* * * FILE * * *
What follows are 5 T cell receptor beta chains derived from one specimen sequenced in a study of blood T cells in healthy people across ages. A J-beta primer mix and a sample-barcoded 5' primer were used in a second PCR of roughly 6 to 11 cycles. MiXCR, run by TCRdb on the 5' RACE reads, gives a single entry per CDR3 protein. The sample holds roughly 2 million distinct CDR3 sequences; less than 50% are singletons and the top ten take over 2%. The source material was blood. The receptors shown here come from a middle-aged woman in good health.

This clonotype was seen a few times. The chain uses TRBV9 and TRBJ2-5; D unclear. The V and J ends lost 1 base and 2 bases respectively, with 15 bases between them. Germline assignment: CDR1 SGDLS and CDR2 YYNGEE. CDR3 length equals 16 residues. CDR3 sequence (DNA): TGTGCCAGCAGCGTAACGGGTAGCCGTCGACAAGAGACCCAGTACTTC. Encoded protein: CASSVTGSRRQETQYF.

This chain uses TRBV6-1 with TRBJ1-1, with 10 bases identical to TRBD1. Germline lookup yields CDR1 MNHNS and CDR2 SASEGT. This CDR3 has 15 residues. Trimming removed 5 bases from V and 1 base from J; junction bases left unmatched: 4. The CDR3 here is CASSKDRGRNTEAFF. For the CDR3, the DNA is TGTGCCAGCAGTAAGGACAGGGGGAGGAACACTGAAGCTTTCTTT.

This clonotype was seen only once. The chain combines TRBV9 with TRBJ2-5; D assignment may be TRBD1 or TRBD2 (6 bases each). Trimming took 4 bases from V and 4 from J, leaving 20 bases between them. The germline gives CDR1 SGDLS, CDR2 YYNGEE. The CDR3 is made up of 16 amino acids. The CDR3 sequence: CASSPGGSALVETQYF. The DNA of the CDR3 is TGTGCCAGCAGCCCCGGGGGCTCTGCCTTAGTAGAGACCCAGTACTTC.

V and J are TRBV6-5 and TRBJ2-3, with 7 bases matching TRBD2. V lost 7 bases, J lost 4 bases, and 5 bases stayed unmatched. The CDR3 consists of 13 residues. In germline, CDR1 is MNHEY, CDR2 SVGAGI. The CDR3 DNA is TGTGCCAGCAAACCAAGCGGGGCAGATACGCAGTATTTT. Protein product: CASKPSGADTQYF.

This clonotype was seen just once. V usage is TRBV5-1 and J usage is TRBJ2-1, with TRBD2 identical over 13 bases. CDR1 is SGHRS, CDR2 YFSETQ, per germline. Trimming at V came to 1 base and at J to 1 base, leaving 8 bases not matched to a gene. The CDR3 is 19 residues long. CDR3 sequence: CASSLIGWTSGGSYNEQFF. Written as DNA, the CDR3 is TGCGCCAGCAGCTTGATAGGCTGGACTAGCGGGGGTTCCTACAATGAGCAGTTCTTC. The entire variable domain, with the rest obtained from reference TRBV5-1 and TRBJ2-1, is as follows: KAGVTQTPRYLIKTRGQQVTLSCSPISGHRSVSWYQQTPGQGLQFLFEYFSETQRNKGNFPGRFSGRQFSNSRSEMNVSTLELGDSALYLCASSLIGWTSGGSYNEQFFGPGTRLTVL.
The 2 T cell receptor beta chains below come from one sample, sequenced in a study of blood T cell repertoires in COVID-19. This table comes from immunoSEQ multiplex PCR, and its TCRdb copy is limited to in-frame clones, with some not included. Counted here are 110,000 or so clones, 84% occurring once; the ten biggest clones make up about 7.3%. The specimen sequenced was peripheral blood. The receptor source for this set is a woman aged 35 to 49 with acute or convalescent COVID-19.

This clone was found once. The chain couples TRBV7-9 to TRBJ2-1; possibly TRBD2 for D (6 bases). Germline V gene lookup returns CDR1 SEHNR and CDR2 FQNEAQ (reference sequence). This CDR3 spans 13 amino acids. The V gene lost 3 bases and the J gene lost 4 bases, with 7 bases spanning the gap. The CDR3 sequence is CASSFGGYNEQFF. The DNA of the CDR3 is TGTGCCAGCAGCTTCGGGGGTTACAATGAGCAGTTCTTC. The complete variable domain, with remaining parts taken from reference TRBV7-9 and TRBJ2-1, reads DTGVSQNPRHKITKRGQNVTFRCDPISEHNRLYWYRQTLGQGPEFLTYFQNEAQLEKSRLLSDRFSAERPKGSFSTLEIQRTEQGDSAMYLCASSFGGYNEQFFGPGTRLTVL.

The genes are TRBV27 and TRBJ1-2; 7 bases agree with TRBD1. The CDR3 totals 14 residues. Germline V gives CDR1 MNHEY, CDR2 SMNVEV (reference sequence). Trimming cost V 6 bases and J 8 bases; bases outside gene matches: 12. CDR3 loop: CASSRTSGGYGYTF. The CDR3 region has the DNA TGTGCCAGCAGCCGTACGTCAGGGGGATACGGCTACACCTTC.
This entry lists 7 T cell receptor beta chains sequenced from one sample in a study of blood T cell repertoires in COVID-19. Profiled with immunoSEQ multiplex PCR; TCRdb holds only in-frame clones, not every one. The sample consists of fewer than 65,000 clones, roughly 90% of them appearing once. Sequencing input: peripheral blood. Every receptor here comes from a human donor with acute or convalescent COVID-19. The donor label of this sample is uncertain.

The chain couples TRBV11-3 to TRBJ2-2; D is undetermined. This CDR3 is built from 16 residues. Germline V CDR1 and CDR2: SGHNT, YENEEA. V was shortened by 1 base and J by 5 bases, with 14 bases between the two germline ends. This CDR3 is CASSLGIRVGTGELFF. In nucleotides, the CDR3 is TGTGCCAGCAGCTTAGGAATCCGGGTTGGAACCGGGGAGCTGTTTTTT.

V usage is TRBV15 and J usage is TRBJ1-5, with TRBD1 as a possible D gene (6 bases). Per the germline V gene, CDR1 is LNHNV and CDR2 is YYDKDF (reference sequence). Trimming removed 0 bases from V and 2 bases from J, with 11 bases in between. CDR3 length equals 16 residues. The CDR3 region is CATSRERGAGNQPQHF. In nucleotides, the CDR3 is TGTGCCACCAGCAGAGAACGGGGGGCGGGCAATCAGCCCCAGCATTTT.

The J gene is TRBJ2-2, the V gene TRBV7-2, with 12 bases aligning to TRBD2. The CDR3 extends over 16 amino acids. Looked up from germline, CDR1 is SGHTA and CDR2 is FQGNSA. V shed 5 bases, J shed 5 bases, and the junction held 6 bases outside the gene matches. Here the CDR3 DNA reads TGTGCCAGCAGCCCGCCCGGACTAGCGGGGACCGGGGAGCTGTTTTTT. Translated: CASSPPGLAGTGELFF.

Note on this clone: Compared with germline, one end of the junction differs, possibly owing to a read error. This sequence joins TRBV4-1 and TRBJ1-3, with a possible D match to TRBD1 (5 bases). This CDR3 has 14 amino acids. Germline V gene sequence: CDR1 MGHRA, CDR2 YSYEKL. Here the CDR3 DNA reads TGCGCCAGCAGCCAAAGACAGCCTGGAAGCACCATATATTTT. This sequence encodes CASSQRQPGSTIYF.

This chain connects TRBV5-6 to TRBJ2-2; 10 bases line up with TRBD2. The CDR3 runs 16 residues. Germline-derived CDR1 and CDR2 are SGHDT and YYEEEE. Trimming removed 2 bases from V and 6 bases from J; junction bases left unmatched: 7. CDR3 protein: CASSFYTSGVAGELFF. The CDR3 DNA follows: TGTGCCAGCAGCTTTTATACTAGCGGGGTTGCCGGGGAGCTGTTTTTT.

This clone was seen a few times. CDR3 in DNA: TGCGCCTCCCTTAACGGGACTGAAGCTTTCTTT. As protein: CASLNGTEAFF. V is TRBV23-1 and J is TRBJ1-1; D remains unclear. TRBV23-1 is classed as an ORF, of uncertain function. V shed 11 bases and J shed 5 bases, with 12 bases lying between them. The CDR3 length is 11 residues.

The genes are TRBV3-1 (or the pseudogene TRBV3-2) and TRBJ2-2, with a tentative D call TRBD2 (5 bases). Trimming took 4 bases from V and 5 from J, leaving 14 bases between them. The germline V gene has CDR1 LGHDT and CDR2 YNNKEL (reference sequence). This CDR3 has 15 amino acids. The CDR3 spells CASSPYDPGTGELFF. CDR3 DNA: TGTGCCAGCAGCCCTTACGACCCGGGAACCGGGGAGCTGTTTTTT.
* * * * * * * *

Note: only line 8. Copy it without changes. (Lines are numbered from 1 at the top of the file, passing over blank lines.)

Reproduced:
This clone was found once. The chain couples TRBV7-9 to TRBJ2-1; possibly TRBD2 for D (6 bases). Germline V gene lookup returns CDR1 SEHNR and CDR2 FQNEAQ (reference sequence). This CDR3 spans 13 amino acids. The V gene lost 3 bases and the J gene lost 4 bases, with 7 bases spanning the gap. The CDR3 sequence is CASSFGGYNEQFF. The DNA of the CDR3 is TGTGCCAGCAGCTTCGGGGGTTACAATGAGCAGTTCTTC. The complete variable domain, with remaining parts taken from reference TRBV7-9 and TRBJ2-1, reads DTGVSQNPRHKITKRGQNVTFRCDPISEHNRLYWYRQTLGQGPEFLTYFQNEAQLEKSRLLSDRFSAERPKGSFSTLEIQRTEQGDSAMYLCASSFGGYNEQFFGPGTRLTVL.